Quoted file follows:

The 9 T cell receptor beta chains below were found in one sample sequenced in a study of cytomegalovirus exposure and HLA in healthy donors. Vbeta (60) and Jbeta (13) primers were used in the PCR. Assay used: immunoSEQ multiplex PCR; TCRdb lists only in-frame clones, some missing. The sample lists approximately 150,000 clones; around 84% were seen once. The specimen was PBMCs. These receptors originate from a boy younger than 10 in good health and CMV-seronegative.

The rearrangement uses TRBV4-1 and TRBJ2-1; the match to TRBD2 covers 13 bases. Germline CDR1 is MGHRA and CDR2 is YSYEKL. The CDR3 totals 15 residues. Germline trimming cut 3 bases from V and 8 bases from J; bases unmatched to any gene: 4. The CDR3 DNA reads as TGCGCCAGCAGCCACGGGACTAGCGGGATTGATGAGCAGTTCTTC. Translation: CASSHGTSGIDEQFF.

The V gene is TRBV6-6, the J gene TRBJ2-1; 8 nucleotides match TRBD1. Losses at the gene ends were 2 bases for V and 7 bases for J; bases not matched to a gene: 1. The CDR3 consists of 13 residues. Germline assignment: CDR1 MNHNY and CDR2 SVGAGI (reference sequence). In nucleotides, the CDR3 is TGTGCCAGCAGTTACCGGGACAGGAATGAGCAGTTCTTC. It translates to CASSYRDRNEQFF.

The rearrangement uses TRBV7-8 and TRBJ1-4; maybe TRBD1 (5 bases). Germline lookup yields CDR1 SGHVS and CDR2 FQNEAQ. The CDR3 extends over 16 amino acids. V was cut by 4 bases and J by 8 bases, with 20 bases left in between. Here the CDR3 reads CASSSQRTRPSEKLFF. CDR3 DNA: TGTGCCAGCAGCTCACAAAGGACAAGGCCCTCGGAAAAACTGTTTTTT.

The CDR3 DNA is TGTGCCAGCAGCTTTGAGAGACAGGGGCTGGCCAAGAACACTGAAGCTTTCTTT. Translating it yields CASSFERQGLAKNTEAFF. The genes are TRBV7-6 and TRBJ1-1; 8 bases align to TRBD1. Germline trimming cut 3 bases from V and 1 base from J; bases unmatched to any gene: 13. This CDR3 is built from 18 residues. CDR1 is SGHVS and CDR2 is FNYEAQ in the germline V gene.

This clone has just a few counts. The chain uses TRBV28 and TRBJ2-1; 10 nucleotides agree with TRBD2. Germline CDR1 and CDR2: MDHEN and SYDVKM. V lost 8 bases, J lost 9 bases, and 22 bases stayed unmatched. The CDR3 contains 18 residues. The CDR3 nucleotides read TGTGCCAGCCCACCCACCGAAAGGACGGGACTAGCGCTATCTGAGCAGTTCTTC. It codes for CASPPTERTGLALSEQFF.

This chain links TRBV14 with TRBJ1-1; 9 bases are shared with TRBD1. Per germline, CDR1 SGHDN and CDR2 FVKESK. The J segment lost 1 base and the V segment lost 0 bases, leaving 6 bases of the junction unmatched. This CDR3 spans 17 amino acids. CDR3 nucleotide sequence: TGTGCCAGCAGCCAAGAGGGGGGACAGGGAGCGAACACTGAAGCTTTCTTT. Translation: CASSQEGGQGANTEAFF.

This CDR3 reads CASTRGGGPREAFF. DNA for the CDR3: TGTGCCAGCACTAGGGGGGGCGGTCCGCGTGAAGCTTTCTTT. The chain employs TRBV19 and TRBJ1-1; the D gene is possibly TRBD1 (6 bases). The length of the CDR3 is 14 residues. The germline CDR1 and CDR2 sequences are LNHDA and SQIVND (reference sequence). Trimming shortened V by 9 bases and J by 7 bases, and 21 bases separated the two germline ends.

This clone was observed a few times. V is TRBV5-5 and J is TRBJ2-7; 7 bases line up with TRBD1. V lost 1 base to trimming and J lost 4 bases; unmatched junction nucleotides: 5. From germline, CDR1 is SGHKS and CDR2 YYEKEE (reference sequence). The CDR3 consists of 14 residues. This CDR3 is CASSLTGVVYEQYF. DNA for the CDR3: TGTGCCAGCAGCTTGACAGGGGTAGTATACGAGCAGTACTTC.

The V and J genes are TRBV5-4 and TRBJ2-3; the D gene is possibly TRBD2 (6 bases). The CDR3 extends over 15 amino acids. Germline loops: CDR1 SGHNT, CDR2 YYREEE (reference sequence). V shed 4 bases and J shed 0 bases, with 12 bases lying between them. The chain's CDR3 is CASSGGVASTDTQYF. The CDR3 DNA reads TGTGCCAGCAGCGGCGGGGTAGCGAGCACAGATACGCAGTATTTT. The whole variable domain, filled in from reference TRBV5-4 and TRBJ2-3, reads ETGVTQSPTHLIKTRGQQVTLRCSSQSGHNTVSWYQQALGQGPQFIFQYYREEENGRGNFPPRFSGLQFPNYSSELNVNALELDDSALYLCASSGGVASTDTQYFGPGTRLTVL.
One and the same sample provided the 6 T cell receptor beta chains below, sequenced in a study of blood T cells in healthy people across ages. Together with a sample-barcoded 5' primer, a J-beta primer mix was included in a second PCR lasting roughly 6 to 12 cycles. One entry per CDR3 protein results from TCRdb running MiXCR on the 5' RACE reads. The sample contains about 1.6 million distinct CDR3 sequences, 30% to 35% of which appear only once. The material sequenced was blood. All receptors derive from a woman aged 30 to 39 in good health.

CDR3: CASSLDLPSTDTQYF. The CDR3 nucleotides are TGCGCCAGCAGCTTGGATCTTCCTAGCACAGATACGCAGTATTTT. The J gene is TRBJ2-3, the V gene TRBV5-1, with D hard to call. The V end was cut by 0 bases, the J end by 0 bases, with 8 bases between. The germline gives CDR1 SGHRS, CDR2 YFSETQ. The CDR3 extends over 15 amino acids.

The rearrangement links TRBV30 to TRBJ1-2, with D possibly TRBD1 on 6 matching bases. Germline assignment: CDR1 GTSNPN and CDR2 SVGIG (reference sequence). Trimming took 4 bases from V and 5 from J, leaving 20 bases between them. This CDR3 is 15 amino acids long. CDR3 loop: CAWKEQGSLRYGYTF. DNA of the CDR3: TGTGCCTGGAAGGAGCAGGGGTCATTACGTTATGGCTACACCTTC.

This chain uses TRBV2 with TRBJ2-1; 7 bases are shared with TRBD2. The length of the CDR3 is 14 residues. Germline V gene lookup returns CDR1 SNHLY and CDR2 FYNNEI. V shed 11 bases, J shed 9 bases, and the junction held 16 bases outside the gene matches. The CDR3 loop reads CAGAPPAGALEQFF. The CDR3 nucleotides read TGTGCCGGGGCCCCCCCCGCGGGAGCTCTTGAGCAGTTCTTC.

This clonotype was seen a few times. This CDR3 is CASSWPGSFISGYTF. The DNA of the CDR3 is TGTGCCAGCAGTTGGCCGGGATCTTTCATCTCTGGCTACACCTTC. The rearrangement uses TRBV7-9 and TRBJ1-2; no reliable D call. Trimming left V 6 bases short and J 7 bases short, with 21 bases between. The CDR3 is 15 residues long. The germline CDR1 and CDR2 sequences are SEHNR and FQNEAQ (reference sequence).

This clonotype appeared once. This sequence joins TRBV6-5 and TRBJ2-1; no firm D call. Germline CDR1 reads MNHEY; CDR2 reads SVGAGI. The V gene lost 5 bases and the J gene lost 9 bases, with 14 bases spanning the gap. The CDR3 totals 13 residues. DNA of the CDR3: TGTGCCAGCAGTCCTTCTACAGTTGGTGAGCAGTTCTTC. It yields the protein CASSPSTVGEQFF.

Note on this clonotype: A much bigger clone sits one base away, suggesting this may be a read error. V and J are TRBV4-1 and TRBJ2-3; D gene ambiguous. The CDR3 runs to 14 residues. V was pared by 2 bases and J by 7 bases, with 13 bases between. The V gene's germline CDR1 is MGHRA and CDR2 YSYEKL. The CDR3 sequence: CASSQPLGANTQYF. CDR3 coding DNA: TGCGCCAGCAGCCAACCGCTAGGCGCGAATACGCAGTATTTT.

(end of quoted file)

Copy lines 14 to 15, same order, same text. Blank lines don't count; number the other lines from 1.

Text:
This chain uses TRBV2 with TRBJ2-1; 7 bases are shared with TRBD2. The length of the CDR3 is 14 residues. Germline V gene lookup returns CDR1 SNHLY and CDR2 FYNNEI. V shed 11 bases, J shed 9 bases, and the junction held 16 bases outside the gene matches. The CDR3 loop reads CAGAPPAGALEQFF. The CDR3 nucleotides read TGTGCCGGGGCCCCCCCCGCGGGAGCTCTTGAGCAGTTCTTC.

This clonotype was seen a few times. This CDR3 is CASSWPGSFISGYTF. The DNA of the CDR3 is TGTGCCAGCAGTTGGCCGGGATCTTTCATCTCTGGCTACACCTTC. The rearrangement uses TRBV7-9 and TRBJ1-2; no reliable D call. Trimming left V 6 bases short and J 7 bases short, with 21 bases between. The CDR3 is 15 residues long. The germline CDR1 and CDR2 sequences are SEHNR and FQNEAQ (reference sequence).